Barack Obama, a Nation Turns Its Lonely Eyes to You
A random sampling of what our beloved president has been up to these days
As it becomes more and more apparent that a crime family is running our national affairs out of the White House, I find comfort in the memory of Barack Obama’s time as president.
I applaud his accomplishments in office: slapping down The Great Recession, expanding health insurance (and thus saving innumerable lives), protecting the DREAMERS and other vulnerable populations and advancing science and reason as the basis for public (and foreign) policy.
I am gratified that he brought to the Oval Office his sleek style, grace and integrity. Although the loyal opposition tried mightily to pretend otherwise, there was never a whiff of scandal during the Obama administration.
I miss President Obama. I miss him greatly. I though I’d catch us up on a few things he’s been doing these days.
A Visit to Chicago
On a November day almost a year to the day after when his successor won the presidency, Barack Obama was back in his adopted hometown of Chicago. It was not to address an assembly of next generation leaders, like the prior spring. No, Barack Obama was picked for jury duty.
As the Secret Service cleared the streets and stood guard, Obama shook hands and cracked jokes with his fellow Chi-towners. But surprise: He was dismissed that afternoon. Like former presidents George W. Bush and Bill Clinton, Obama was not selected for jury duty.
Obama Joins Prince Harry in Toronto
In Canada last December, there was a reunion between a prince and a president. Barack Obama, with vice presidential couple Joe and Jill Biden in tow, met Prince Harry in Toronto to cheer on the athletes at the Invictus Games.
It was Prince Harry, a military veteran, who founded the Invictus Games, which enables servicemen and women injured in combat to compete in various athletic pursuits. The event is held in a different city each year.
Taking a break from the games on December 27, Prince Harry interviewed President Obama for the BBC. Obama talked about his life post-White House and the issues that are still important to him. It clocks in at 37 minutes, but leave it to Obama to keep it lively. Published by AlphaX News and courtesy of YouTube:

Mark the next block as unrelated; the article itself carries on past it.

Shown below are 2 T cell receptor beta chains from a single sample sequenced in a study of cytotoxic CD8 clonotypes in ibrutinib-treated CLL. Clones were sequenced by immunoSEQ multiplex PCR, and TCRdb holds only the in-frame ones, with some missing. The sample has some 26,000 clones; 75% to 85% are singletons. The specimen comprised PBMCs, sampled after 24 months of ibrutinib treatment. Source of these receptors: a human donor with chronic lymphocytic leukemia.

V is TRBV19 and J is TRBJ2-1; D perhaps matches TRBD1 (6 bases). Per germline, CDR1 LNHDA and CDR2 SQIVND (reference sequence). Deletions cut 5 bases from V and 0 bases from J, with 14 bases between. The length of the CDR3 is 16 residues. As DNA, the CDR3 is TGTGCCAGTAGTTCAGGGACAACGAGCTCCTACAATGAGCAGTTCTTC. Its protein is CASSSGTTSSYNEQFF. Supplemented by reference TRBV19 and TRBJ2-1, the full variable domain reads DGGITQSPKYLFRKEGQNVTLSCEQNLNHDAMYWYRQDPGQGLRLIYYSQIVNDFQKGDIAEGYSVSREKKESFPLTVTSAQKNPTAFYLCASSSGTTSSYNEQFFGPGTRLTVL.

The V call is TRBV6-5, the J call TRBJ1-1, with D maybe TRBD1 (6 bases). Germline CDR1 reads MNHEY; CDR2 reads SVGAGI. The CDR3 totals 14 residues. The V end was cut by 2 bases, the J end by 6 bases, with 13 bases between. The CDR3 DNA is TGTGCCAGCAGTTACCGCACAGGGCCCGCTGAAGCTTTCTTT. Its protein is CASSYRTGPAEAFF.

Still the Politician
Since leaving the White House, Barack Obama is still very much a public figure. He unveiled plans for the Obama Presidential Center in the Jackson Park area of Chicago. Both he and Michelle signed lucrative book deals.
Last week, former Attorney General Eric Holder announced that he’s been talking to the former president about getting involved in the National Democratic Redistricting Committee, which is tasked with helping Democrats win back state legislative seats, many of which were lost in the 2010 election. Unfinished business.
Holder, the chair of the committee, said that Obama “will be a more visible part of that effort.”
“It’s coming, he’s coming,” Holder said. “And he’s ready to roll.”
Confirmation that Obama will remain in the political fray came when Barack and Michelle bought a home in the center of it all: Washington, DC. So far, Obama hasn’t spent a lot of time there.
Travel has been a big part of the former president’s first year out of office: forays to Montreal (meeting with pal Canadian Prime Minister Justin Trudeau); New York City (a keynote address for the Bill & Melinda Gates Foundation); Milan (a speech on climate change and global food innovation); and Tahiti (a family vacation on the French Polynesian atoll Tetiaroa, which was once owned by Marlon Brando).
The eight bedroom DC house–said to cost $8.1 million– is not a bad family nest after long trips. But eldest daughter Malia won’t be spending much time there. The Obamas were witnessed on the Harvard University campus last Aug. 23, moving Malia into her dorm room.
It was an emotional sojourn for Barack the father, who admitted in an interview that he was so emotional that he couldn’t even assemble a small lamp for his eldest. The president:
For those of us who have daughters, it just happens so fast. I was proud that I did not cry in front of her but on the way back, the Secret Service were looking straight ahead pretending they weren’t hearing me as I sniffled and blew my nose. It was rough.
We miss you, Mr. President.